Gein had said that while he was admiring a gun in Bernice’s general store, the gun went off, killing her. He said he was trying to load a bullet into the gun to test out; I don’t know how easy it was to load a gun. I can’t think of a reason someone would need to do that inside a store. He testified that he hadn’t even aimed at Bernice but he accidentally shot her and he can’t remember the rest of the morning. Gein’s defense requested that the trial was held without a jury. It seems pretty obvious that a jury would find him guilty of murder. Gein’s judge found him guilty. A second trial was held dealing with his insanity plea where he was consequentially found not guilty by reason of insanity.

We was ordered to spend the rest of his life in a state hospital for the criminally insane. He spent the rest of his life there, apparently admitting in that time that he also killed another woman named Mary Hogan.

Gein’s house was a tourist attraction for a while but was eventually burnt down. Arson was suspected but it was never investigated. This might be due to the fact that everyone was a bit relieved to be rid of the house. When Gein learned that his house had burnt down, he supposedly shrugged his shoulders and said, “Just as well.”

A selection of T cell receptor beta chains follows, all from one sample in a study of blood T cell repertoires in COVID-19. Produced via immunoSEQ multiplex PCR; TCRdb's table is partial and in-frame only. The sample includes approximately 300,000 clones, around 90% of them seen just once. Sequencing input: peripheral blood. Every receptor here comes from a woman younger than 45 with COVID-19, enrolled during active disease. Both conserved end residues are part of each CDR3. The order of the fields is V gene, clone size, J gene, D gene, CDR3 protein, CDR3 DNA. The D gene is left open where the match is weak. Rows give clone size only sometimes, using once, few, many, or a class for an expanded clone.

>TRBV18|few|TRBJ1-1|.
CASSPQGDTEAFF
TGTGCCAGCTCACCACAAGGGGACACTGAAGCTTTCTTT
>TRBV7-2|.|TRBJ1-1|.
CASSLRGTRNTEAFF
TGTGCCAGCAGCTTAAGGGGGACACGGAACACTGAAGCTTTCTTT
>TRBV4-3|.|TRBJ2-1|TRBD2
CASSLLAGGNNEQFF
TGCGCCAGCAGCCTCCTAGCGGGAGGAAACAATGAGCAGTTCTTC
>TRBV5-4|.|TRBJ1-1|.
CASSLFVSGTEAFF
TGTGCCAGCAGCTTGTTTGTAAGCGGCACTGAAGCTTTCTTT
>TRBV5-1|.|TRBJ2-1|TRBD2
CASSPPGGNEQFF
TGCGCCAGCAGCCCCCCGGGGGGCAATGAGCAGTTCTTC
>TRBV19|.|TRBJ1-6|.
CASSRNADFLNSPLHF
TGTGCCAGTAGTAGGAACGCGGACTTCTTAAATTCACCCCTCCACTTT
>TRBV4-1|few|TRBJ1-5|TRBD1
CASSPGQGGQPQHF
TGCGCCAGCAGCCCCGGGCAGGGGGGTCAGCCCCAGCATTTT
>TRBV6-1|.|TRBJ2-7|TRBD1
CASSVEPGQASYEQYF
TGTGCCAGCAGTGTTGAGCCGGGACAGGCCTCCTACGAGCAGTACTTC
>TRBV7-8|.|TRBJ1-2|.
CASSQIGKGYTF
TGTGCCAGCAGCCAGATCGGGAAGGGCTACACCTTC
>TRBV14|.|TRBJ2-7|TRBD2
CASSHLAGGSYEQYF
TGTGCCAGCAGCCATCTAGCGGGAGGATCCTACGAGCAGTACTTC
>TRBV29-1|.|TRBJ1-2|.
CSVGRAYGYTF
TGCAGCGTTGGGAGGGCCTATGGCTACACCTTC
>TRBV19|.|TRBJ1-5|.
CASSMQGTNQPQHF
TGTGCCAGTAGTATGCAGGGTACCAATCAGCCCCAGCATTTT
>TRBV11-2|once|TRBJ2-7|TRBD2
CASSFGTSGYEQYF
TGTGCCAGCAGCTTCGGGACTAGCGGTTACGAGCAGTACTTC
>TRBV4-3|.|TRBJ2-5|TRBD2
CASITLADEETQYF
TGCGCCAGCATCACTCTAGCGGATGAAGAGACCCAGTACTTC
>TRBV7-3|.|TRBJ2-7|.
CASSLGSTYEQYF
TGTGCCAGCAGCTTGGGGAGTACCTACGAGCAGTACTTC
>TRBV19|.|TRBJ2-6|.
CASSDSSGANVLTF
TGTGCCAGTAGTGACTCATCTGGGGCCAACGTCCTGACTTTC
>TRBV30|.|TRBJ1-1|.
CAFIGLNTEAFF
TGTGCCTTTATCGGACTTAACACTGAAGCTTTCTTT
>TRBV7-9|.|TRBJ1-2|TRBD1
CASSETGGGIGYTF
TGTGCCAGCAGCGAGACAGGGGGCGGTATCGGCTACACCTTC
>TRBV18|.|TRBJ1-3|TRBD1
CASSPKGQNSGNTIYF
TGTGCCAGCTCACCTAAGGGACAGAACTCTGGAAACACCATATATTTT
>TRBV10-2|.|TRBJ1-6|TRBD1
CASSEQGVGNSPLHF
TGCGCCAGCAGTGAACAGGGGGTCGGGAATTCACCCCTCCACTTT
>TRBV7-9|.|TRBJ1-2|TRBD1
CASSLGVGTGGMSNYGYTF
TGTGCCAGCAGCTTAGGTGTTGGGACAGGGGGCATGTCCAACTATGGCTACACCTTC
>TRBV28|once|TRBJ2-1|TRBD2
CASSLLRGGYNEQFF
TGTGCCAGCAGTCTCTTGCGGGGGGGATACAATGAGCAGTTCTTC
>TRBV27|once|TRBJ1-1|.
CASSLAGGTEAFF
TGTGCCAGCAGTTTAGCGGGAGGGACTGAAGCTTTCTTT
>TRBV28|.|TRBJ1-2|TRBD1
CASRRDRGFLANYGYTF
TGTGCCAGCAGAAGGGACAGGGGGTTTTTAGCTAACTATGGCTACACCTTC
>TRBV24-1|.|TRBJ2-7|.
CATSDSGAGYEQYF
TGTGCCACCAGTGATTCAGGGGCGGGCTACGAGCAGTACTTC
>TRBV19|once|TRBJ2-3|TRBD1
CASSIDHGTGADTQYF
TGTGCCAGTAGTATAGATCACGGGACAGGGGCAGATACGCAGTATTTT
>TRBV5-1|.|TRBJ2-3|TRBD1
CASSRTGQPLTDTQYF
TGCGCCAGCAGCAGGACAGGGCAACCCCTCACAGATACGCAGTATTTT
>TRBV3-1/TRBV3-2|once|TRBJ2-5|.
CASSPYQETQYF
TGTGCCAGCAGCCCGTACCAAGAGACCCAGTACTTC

Gein’s car, which he used to haul his victims' bodies home, was sold for $750 to a sideshow carnival where they charged 25 cents to see the car. The mental hospital tried to shut this down but he drew in more than 2000 visitors in just the first two days. Gein died at the mental hospital due to lung cancer on July 26, 1984. It’s very odd to think of him alive up until then because it truly wasn’t that long ago. He died at 77. Over the years, people would chip away at his gravestone to take pieces home as souvenirs. Eventually, even his gravestone was stolen. It was recovered a year later and now sits in the Waushara County Sheriff’s department. His gravesite now is unmarked but easy to figure out—he lies between his mother and brother.

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carlie rice

I'm Carlie! I spend my free time writing, researching true crime stories, flagging my favorite Air BnBs (its an obsession) or watching HGTV. I love to hike, do yoga, hangout with my dog Louie and listen to jazz.